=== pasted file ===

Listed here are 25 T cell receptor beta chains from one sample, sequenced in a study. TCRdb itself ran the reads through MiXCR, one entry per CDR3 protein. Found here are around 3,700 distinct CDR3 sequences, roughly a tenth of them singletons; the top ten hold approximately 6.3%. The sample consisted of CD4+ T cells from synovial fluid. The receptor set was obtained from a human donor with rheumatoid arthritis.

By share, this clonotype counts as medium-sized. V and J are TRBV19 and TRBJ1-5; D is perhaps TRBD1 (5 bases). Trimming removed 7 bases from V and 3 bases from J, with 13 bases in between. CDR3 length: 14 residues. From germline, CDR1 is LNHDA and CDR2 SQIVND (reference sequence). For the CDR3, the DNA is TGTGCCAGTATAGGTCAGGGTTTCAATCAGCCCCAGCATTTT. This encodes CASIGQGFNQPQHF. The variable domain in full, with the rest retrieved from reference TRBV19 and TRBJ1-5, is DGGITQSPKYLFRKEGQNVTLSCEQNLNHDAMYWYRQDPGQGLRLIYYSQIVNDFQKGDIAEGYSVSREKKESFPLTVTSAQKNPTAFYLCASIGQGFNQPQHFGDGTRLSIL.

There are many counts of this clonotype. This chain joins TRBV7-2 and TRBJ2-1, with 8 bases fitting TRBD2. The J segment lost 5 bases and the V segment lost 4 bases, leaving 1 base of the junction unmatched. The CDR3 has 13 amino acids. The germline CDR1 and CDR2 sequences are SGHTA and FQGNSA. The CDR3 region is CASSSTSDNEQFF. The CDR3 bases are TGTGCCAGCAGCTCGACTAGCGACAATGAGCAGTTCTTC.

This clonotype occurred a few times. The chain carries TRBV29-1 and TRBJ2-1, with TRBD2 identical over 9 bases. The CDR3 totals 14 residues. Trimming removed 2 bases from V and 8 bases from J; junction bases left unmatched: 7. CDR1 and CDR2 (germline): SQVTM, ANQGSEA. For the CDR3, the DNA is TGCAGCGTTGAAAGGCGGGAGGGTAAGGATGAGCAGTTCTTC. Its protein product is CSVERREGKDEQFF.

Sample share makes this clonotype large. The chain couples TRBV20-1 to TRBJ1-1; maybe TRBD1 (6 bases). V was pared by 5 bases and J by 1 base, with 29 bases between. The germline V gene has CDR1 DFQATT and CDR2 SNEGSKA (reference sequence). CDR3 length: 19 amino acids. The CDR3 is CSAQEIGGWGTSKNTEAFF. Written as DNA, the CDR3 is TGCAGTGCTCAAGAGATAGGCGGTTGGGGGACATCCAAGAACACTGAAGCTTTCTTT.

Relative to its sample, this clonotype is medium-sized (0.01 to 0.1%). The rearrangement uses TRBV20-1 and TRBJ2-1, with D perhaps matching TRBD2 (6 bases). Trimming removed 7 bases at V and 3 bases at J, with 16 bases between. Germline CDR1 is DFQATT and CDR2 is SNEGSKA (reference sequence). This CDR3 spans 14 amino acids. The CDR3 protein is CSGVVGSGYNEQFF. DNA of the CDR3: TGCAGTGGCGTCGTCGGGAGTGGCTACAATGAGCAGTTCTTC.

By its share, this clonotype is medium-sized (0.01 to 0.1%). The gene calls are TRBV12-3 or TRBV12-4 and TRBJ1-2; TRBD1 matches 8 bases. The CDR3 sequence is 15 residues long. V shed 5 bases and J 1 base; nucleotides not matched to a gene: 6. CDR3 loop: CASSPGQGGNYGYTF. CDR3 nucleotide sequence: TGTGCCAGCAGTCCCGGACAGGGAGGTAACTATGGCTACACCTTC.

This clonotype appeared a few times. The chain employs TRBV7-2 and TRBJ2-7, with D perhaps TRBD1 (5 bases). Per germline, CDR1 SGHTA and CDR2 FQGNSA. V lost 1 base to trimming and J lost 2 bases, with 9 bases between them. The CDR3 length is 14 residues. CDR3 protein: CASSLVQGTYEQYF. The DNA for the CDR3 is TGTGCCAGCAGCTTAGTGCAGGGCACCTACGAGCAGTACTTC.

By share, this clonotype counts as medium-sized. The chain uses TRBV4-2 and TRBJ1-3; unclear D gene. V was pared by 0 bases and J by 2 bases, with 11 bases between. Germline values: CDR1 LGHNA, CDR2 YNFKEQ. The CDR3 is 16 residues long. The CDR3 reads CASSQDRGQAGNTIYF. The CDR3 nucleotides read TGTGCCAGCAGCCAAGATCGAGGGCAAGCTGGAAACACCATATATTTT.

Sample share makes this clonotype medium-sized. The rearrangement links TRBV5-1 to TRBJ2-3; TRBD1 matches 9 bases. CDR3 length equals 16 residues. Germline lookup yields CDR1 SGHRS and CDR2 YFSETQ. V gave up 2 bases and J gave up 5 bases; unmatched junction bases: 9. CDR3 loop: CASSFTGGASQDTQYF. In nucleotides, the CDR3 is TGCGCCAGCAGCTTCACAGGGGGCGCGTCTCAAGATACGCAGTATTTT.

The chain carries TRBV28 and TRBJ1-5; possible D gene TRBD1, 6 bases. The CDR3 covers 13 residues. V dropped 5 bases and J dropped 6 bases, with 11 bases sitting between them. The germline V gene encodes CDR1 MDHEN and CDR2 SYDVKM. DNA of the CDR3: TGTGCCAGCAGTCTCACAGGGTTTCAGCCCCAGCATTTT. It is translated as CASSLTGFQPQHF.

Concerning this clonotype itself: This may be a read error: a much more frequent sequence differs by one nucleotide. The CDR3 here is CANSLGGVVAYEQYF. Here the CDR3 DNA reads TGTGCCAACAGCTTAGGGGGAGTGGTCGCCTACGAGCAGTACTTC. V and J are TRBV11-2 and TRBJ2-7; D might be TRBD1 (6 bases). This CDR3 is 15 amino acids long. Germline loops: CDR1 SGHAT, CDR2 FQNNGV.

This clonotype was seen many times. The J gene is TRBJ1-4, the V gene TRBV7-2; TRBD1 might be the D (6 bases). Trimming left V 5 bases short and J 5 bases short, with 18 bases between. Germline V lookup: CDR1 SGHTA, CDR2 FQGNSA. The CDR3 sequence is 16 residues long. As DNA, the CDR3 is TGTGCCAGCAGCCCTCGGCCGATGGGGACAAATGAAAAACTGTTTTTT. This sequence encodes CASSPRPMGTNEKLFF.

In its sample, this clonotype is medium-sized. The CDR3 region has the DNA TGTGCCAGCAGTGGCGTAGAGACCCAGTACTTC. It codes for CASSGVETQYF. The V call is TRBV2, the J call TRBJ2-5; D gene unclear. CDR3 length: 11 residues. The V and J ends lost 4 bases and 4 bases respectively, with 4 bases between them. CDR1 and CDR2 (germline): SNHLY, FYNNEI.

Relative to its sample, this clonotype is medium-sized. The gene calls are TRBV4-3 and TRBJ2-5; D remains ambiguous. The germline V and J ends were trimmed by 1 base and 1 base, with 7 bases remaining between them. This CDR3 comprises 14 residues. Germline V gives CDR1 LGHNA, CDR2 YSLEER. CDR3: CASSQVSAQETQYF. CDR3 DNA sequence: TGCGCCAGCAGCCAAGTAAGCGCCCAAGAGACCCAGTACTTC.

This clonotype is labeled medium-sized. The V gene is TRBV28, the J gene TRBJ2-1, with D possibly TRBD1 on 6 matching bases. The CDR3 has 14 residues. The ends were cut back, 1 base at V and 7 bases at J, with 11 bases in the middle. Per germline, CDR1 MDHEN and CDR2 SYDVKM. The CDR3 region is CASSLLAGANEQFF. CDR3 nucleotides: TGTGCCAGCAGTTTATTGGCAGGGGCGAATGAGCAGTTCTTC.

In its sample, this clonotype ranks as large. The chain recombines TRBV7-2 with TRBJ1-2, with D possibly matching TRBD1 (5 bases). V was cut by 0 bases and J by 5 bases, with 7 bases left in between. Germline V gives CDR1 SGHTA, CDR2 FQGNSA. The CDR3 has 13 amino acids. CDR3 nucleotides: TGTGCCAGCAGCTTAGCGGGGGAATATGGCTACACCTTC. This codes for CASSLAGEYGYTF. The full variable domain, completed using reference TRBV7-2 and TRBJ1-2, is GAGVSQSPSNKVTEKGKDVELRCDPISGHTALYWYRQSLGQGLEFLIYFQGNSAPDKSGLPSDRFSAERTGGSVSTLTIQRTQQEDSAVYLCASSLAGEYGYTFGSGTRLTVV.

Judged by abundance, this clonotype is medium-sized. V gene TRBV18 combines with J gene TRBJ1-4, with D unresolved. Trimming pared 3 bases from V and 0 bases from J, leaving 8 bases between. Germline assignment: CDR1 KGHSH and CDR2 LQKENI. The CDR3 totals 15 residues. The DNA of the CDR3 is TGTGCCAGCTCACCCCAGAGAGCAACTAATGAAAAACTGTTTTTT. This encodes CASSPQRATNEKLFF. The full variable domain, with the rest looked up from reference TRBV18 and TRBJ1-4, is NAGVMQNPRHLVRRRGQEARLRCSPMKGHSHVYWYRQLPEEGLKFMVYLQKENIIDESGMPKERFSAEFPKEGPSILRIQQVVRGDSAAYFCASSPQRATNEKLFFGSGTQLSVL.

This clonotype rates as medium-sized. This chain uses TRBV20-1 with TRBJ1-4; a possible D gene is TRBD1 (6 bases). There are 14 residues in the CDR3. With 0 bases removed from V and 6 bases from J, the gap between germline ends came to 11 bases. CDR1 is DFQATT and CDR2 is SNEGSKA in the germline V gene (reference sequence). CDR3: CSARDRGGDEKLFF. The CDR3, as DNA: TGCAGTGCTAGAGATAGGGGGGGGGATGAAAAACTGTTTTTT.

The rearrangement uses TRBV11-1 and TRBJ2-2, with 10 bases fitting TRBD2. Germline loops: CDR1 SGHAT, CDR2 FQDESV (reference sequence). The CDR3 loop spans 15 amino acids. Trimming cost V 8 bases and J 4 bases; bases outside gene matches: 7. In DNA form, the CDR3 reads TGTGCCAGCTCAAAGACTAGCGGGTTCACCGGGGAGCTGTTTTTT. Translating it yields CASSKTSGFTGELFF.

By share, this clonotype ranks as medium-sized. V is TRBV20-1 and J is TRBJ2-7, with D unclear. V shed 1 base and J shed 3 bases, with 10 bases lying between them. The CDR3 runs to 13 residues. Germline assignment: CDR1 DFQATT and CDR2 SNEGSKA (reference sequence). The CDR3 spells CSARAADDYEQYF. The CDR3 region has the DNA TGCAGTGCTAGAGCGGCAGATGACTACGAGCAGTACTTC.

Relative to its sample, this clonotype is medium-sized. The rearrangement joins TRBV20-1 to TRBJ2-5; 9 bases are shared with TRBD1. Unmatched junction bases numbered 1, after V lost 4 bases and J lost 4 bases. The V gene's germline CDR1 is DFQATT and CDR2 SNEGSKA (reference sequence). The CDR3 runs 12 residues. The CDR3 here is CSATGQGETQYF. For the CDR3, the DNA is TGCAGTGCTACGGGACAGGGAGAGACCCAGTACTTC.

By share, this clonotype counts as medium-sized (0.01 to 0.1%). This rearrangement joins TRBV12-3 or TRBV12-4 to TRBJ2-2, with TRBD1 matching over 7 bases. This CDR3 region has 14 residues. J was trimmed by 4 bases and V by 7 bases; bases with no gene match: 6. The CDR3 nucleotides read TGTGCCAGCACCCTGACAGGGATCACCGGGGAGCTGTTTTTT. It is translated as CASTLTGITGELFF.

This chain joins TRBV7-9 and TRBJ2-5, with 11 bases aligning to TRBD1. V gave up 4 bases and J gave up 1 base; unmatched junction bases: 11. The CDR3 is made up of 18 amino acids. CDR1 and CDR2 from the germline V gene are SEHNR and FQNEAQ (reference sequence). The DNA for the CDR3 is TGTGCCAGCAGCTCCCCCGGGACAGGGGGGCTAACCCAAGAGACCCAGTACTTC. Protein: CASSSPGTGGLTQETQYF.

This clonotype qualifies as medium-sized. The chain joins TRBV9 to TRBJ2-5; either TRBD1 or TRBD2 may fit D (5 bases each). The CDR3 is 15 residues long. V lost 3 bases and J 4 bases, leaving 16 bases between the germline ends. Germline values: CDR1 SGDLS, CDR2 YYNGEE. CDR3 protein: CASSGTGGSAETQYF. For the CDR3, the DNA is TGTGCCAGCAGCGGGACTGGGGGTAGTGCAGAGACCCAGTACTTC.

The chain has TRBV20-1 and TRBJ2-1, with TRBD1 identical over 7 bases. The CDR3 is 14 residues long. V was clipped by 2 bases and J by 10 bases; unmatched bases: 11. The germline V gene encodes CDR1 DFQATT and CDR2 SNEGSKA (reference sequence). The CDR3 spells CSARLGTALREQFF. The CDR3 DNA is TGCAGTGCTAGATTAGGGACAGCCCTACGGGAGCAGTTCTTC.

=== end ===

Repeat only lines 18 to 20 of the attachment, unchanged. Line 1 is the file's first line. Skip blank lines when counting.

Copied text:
Judged by abundance, this clonotype is medium-sized. V gene TRBV18 combines with J gene TRBJ1-4, with D unresolved. Trimming pared 3 bases from V and 0 bases from J, leaving 8 bases between. Germline assignment: CDR1 KGHSH and CDR2 LQKENI. The CDR3 totals 15 residues. The DNA of the CDR3 is TGTGCCAGCTCACCCCAGAGAGCAACTAATGAAAAACTGTTTTTT. This encodes CASSPQRATNEKLFF. The full variable domain, with the rest looked up from reference TRBV18 and TRBJ1-4, is NAGVMQNPRHLVRRRGQEARLRCSPMKGHSHVYWYRQLPEEGLKFMVYLQKENIIDESGMPKERFSAEFPKEGPSILRIQQVVRGDSAAYFCASSPQRATNEKLFFGSGTQLSVL.

This clonotype rates as medium-sized. This chain uses TRBV20-1 with TRBJ1-4; a possible D gene is TRBD1 (6 bases). There are 14 residues in the CDR3. With 0 bases removed from V and 6 bases from J, the gap between germline ends came to 11 bases. CDR1 is DFQATT and CDR2 is SNEGSKA in the germline V gene (reference sequence). CDR3: CSARDRGGDEKLFF. The CDR3, as DNA: TGCAGTGCTAGAGATAGGGGGGGGGATGAAAAACTGTTTTTT.

The rearrangement uses TRBV11-1 and TRBJ2-2, with 10 bases fitting TRBD2. Germline loops: CDR1 SGHAT, CDR2 FQDESV (reference sequence). The CDR3 loop spans 15 amino acids. Trimming cost V 8 bases and J 4 bases; bases outside gene matches: 7. In DNA form, the CDR3 reads TGTGCCAGCTCAAAGACTAGCGGGTTCACCGGGGAGCTGTTTTTT. Translating it yields CASSKTSGFTGELFF.